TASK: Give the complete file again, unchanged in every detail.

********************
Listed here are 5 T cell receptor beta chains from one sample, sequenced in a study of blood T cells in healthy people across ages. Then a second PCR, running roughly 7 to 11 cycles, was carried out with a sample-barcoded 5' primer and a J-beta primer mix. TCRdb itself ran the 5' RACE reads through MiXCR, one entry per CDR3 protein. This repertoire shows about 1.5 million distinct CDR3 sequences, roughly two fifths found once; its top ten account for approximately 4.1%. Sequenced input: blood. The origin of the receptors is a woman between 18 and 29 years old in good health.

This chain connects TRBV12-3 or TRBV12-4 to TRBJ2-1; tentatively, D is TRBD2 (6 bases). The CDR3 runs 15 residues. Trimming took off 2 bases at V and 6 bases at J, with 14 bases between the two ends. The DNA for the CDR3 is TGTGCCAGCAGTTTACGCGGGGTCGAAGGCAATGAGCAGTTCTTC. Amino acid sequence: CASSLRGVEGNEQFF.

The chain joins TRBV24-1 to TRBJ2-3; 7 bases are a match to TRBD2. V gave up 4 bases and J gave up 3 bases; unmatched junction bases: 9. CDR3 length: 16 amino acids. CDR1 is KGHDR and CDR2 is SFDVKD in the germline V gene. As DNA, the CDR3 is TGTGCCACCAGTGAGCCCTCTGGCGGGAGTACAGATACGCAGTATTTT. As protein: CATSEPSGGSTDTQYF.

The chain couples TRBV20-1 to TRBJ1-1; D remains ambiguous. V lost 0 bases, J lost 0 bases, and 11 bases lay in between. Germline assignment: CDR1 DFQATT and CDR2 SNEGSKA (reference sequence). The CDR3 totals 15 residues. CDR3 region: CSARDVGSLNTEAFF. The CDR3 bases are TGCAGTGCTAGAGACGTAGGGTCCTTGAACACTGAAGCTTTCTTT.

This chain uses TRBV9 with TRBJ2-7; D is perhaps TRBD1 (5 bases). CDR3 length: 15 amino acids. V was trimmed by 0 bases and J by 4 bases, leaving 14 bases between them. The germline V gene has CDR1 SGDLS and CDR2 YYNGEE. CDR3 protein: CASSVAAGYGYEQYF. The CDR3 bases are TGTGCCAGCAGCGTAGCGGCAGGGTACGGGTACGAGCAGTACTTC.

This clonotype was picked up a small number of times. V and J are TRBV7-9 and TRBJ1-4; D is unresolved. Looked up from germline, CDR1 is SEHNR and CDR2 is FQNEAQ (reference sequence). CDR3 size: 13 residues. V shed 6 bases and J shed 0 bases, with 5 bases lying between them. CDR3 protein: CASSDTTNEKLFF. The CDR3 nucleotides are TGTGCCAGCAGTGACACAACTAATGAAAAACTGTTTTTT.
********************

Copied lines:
Listed here are 5 T cell receptor beta chains from one sample, sequenced in a study of blood T cells in healthy people across ages. Then a second PCR, running roughly 7 to 11 cycles, was carried out with a sample-barcoded 5' primer and a J-beta primer mix. TCRdb itself ran the 5' RACE reads through MiXCR, one entry per CDR3 protein. This repertoire shows about 1.5 million distinct CDR3 sequences, roughly two fifths found once; its top ten account for approximately 4.1%. Sequenced input: blood. The origin of the receptors is a woman between 18 and 29 years old in good health.

This chain connects TRBV12-3 or TRBV12-4 to TRBJ2-1; tentatively, D is TRBD2 (6 bases). The CDR3 runs 15 residues. Trimming took off 2 bases at V and 6 bases at J, with 14 bases between the two ends. The DNA for the CDR3 is TGTGCCAGCAGTTTACGCGGGGTCGAAGGCAATGAGCAGTTCTTC. Amino acid sequence: CASSLRGVEGNEQFF.

The chain joins TRBV24-1 to TRBJ2-3; 7 bases are a match to TRBD2. V gave up 4 bases and J gave up 3 bases; unmatched junction bases: 9. CDR3 length: 16 amino acids. CDR1 is KGHDR and CDR2 is SFDVKD in the germline V gene. As DNA, the CDR3 is TGTGCCACCAGTGAGCCCTCTGGCGGGAGTACAGATACGCAGTATTTT. As protein: CATSEPSGGSTDTQYF.

The chain couples TRBV20-1 to TRBJ1-1; D remains ambiguous. V lost 0 bases, J lost 0 bases, and 11 bases lay in between. Germline assignment: CDR1 DFQATT and CDR2 SNEGSKA (reference sequence). The CDR3 totals 15 residues. CDR3 region: CSARDVGSLNTEAFF. The CDR3 bases are TGCAGTGCTAGAGACGTAGGGTCCTTGAACACTGAAGCTTTCTTT.

This chain uses TRBV9 with TRBJ2-7; D is perhaps TRBD1 (5 bases). CDR3 length: 15 amino acids. V was trimmed by 0 bases and J by 4 bases, leaving 14 bases between them. The germline V gene has CDR1 SGDLS and CDR2 YYNGEE. CDR3 protein: CASSVAAGYGYEQYF. The CDR3 bases are TGTGCCAGCAGCGTAGCGGCAGGGTACGGGTACGAGCAGTACTTC.

This clonotype was picked up a small number of times. V and J are TRBV7-9 and TRBJ1-4; D is unresolved. Looked up from germline, CDR1 is SEHNR and CDR2 is FQNEAQ (reference sequence). CDR3 size: 13 residues. V shed 6 bases and J shed 0 bases, with 5 bases lying between them. CDR3 protein: CASSDTTNEKLFF. The CDR3 nucleotides are TGTGCCAGCAGTGACACAACTAATGAAAAACTGTTTTTT.